In the case, Easyjet is being sued by Navitaire, a subsidiary of the Accenture group, which in the mid-1990s provided a booking system called “Openres” to the low-cost airline.
But two years ago, Easyjet replaced Openres with a different system – called eRes – produced by a rival software house, BulletProof Technologies.
Yesterday, Mr Justice Pumfrey said it was not disputed that eRes was written in a different code to Openres. However, Navitaire was arguing that BulletProof Technologies had studied the Openres system closely and produced a system that operated in the same way.
Parallels had been drawn between appropriating the “functional structure” of a computer system and commandeering the plot of a book, the judge noted. Accordingly, Navitaire was suing for copyright infringement.
This has been percolating for a day or so. This article from The Register suggests that two can play the game: BIND developer blocks Verisign Net grab move
The Internet Software Consortium, the nonprofit body that develops the ubiquitous BIND domain name server, is adapting its software so that those users who enter mistyped domain names would not automatically end up at VeriSign’s Site Finder search engine service, AP reports. The patch could be available as early as today.
[…] The controversy kicked off on Monday, when Verisign added wildcard DNS records to all .com and .net domains – redirecting surfers who get lost on the Net to a search page, called Site Finder, run by the company. Those who type in non-existent addresses will also be served up Site Finder, instead of an error message. Verisign isn’t saying how much it expects to make from selling advertising on this site.
[…] Verisign, unlike Microsoft, has altered a core Internet system. Its perceived abuse of its role as the custodian of the .com and .net address space has also incensed sysadmins.
Incensed may be kind. Here’s the Slashdot traffic:
The global music industry is poised to launch technology that would combine compact discs and music videos on a single disc in its latest drive to bolster faltering recorded music sales.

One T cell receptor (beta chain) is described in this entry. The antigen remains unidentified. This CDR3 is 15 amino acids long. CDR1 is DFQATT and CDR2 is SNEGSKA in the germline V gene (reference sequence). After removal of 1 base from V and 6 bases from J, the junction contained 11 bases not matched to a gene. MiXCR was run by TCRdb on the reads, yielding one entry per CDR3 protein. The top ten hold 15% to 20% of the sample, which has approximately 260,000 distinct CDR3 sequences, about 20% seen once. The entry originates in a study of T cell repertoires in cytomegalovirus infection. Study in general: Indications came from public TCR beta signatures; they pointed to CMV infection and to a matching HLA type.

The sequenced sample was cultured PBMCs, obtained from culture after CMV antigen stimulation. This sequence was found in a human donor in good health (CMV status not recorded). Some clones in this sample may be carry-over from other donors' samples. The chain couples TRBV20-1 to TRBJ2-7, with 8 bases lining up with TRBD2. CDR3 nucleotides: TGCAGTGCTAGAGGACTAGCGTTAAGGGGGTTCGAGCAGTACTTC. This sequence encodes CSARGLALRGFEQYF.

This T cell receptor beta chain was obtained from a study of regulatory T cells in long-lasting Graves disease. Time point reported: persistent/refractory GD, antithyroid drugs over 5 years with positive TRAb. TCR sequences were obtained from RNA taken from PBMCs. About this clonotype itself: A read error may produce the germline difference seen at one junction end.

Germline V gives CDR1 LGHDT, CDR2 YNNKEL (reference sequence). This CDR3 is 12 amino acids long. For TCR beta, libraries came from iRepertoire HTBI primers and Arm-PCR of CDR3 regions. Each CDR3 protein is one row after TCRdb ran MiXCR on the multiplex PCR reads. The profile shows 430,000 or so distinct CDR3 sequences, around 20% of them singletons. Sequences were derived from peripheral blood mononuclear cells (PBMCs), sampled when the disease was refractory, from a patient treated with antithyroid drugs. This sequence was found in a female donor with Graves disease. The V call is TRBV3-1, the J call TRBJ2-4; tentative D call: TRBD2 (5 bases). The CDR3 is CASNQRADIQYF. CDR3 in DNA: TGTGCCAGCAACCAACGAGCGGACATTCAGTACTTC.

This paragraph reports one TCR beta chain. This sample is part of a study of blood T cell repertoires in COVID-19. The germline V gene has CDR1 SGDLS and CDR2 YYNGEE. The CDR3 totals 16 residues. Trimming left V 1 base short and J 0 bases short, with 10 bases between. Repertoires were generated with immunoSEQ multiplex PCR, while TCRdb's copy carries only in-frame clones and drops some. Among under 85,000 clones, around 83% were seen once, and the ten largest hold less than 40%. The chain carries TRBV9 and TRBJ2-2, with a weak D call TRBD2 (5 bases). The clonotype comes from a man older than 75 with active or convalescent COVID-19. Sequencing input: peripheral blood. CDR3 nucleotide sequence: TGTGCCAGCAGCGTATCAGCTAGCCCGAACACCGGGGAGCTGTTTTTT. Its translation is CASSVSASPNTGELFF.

Warner Music, part of AOL Time Warner, is due to launch the so-called “dual disc” early next year in conjunction with Sony, the Japanese electronics and entertainment group.
The three other music majors – Universal Music, EMI and BMG – support the plan.
[…] Under the proposal, a single disc would combine a music album on one side and a digital versatile disc (DVD) on the other.
[…] “Everyone wants to exploit the growth of DVD and a dual disc is seen as one way to safeguard sales,” said an executive at Warner Music.
Declan McCullagh’s Politechbot has an article from Richard Forno called High-Tech Heroin (also at The Register). While the image of a herion addict is compelling, it’s not precisely accurate, IMHO. In fact, what he’s talking about is this concept of technological alienation that I am still struggling with getting across. It’s not that we go cold turkey without our CD players — it’s that these technologies acquaint us with a world in which I can enjoy music in my car without having to carry a string quartet in my backseat. We’re more productive, entertained, etc. because of these technologies, and we come to expect them to function transparently. We don’t (generally) become unable to operate in their absense — we just can’t operate as easily and productively.
And now what we’re facing is the encroachment of controls by interests upon the ways that these technological intermediaries do the things that we expect them to do — a challenge to the transparency that we have always assumed was there.
So, I disagree with the metaphor – but the language does describe the problem effectively.
Yet as we rush to embrace the latest and greatest gadgetry or high-tech service and satisfy our techno-craving, we become further dependent on these products and their manufacturers so dependent that when something breaks, crashes, or is attacked, our ability to function is reduced or eliminated. Given the frequent problems associated with the Information Age – loosing internet connections, breaking personal digital assistants, malicious software incidents, or suffering any number of recurring problems with software or hardware products, we should take a minute to consider whether we’re really more or less independent – or empowered – today than we think, knowing that how we act during such stressful periods is similar to a heroin junkie’s actions during withdrawal.